- Wanna know how to create a great resume? Resume Richard is here to help.
- Something about Cadbury. Something about WispaGold. We have no idea but it's all here if you're really that interested.
- Art Directors Club-Nissan Student Cube competition. Playing off ADC's prestigious Cube award, students will be asked to respond to a creative brief for the new Nissan Cube, a stylish car targeted at the 18-24 year old market. Participants will develop a creative campaign, and be eligible for a $2,500 ADC scholarship and and ADC Gold, Silver or Bronze Cube awards. Judging will be done by a five-person jury made up of executives from Nissan North America and TBWA\Chiat\Day, the car company's ad agency.
The Money Supermarket saves people money. How much? Well, I'll tell you. So much that they can go out and spend it, shoot what they bought or did with it, then upload it to letshavethesavings.com. Which, if you look at it, is a microcosm of our economic mindset right there: Screw saving, let's spend it. But you don't come here for the lectures, YOU COME FOR THE BATMAN DOGGIE COSTUMES! The beautiful thing here is that she will still have some left over for Benson's therapy.
Impressive if a little in-your-face. With help from SheKnows, Deep Focus and VideoEgg, NYC-based creative producer Fred Ehrhard used video banner ads, a Diggable top-10 list and Twitter hashtags to convince his girlfriend to marry him.
In the event that you want to help the stalwart Fred along, use the hashtag #sayyesD to tell Delila, the girl in question, why she should weld her life to his FOREVAH. Handy-dandy twitter search, however, has informed us that she's accepted, so now y'all can stop stressing about the additional work that's been imposed on the hive mind.
Wondering if this is the last we'll hear about Delila and Fred. Probably not. We can see the Caturday headlines now: IM IN UR SOCNETS, ARRANGING UR MARRIAGE!
Being in the service is like living in a bubble: you do as you're told, go where you're sent, and live on-base, which has its own restaurants, shops and medical centers.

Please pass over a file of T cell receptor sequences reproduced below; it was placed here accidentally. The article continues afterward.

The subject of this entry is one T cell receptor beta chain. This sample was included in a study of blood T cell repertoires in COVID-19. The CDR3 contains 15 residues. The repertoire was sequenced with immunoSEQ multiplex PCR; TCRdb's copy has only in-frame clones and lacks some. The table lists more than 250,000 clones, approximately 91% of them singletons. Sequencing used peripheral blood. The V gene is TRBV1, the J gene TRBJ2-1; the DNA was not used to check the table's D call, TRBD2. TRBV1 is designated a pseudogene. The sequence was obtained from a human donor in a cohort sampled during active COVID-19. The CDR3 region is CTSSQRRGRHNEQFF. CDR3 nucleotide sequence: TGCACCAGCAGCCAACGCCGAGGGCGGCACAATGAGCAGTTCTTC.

So one of the scariest things about leaving the military is knowing what to do afterward. Four years in, it's hard to remember what civilian life is like; worse still, you're rusty with the social and professional politics.
To help future former military members get a head start, Plaid created AreYouG2G, a clever little site that helps them construct outside lives based on what they did in uniform.
Ho there. Know what we never get tired of? That retail-superhero crap that Best Buy did with Geek Squad and Dell tried doing with Nerd Buddy.
But that's cool, because this is Sears, and you know they're hurtin' for imagination.
In defense of the Sears Blue Electronics Crew, we will say real-time price-checking is neat if it works the way it does in the ad, and we dig how research-intensive purchases, like a new TV, are made to look like a rest-easy impulse-buy process.
The slogan is equally brief: "Sears: Life. Well Spent."
These are the parts we like. The parts we don't: it's derivative, as usual; the piece is too long; and we feel like they tossed in Brett Farve because a celebrity face will ensure at least some campaign love. Also, did they even do the price comparison before Farve OK'ed the buy?
Nice tie-in with the "waffle" joke though. High-five for that, Y&R/Chicago.